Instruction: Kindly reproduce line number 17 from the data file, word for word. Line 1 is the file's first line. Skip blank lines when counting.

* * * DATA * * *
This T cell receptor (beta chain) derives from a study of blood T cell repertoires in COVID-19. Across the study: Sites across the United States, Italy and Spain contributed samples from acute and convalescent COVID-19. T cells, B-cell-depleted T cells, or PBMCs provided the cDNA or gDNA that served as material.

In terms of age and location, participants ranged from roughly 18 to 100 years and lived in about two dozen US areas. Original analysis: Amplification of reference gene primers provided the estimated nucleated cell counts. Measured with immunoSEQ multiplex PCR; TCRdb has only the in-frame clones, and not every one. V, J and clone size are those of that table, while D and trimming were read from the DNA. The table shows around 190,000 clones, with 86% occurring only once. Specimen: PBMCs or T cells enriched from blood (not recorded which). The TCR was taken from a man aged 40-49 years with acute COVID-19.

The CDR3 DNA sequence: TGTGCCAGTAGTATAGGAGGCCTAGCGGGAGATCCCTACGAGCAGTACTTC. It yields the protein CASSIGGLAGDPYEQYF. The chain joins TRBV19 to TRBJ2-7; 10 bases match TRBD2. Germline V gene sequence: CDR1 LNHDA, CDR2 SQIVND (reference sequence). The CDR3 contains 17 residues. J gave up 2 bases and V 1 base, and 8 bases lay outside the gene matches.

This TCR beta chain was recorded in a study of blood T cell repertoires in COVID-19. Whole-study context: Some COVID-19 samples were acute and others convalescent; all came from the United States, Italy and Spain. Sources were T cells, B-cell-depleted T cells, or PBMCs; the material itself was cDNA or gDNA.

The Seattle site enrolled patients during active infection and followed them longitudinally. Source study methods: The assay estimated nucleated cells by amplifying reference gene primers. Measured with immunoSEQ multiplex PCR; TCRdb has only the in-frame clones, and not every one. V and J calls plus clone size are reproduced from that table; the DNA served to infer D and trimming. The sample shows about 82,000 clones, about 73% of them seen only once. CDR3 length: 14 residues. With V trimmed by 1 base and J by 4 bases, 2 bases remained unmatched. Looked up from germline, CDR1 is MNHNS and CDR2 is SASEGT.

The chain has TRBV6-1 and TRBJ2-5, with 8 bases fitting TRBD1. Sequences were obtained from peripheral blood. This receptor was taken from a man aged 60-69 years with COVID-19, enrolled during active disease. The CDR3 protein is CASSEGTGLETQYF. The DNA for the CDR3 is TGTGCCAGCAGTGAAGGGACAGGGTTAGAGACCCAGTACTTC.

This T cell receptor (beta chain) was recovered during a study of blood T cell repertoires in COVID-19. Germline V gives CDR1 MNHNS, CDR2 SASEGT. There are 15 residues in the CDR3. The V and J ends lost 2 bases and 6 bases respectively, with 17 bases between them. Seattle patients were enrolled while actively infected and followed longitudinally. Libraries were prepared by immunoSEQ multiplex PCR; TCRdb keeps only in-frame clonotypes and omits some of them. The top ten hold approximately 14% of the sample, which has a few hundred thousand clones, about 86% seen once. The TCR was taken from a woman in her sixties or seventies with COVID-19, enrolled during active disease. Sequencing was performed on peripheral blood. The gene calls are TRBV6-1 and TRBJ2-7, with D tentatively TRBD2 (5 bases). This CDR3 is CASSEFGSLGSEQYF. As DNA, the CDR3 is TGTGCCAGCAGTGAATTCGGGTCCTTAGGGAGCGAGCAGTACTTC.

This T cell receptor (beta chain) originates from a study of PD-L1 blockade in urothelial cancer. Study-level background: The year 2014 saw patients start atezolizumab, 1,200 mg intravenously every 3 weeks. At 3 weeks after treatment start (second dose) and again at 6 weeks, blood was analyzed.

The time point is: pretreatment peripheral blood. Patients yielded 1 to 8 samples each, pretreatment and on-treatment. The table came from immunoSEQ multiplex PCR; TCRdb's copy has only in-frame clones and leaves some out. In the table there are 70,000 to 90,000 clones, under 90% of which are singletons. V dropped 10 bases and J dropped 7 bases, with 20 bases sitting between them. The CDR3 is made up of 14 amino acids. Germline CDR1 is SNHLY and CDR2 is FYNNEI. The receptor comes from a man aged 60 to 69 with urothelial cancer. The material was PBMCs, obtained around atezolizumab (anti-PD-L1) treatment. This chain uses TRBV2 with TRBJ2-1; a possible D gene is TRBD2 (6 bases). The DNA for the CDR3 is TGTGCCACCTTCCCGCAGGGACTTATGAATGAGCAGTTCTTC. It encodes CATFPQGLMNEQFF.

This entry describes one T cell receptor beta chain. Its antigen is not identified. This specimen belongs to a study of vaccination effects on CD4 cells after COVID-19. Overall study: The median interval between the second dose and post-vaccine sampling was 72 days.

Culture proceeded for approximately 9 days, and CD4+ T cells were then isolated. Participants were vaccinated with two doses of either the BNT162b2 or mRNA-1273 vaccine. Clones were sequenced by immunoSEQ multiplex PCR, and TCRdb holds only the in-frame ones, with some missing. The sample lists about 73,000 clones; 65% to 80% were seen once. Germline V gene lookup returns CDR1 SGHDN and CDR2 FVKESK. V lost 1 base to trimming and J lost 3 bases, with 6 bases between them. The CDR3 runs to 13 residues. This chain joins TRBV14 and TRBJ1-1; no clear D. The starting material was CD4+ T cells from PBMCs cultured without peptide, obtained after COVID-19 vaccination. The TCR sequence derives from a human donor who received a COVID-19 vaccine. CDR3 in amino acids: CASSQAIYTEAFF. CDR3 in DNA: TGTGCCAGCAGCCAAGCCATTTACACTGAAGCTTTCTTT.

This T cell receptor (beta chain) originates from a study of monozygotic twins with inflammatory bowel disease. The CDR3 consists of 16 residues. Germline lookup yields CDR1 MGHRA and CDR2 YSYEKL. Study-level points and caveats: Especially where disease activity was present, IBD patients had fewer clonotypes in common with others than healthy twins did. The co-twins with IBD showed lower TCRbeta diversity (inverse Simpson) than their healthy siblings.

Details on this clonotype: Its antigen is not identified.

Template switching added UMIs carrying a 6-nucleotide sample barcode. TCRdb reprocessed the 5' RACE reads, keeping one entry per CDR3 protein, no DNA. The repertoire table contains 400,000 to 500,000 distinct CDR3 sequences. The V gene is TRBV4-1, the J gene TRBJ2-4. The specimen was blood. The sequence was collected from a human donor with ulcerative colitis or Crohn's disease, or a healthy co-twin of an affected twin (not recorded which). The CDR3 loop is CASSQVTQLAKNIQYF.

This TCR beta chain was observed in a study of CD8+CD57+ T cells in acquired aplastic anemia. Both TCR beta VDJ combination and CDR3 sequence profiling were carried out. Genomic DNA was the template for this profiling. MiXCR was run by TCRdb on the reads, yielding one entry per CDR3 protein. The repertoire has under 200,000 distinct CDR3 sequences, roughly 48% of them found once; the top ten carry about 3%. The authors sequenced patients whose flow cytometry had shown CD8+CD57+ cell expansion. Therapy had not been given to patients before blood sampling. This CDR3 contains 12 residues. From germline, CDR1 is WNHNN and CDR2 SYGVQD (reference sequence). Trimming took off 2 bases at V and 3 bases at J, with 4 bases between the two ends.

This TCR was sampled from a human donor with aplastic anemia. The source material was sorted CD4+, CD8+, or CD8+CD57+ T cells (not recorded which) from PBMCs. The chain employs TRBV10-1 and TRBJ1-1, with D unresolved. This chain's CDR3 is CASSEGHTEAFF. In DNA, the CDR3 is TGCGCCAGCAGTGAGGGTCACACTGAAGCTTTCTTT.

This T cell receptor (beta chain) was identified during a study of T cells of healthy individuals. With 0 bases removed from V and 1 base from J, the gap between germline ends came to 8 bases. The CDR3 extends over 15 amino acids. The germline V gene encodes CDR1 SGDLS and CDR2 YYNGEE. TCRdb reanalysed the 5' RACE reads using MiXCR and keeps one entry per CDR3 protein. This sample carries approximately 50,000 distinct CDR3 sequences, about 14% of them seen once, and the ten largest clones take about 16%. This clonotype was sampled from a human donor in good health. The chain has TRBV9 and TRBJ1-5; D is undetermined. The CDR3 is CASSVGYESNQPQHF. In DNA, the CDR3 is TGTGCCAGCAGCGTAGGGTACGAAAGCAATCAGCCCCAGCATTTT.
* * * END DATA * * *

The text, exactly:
This T cell receptor (beta chain) was identified during a study of T cells of healthy individuals. With 0 bases removed from V and 1 base from J, the gap between germline ends came to 8 bases. The CDR3 extends over 15 amino acids. The germline V gene encodes CDR1 SGDLS and CDR2 YYNGEE. TCRdb reanalysed the 5' RACE reads using MiXCR and keeps one entry per CDR3 protein. This sample carries approximately 50,000 distinct CDR3 sequences, about 14% of them seen once, and the ten largest clones take about 16%. This clonotype was sampled from a human donor in good health. The chain has TRBV9 and TRBJ1-5; D is undetermined. The CDR3 is CASSVGYESNQPQHF. In DNA, the CDR3 is TGTGCCAGCAGCGTAGGGTACGAAAGCAATCAGCCCCAGCATTTT.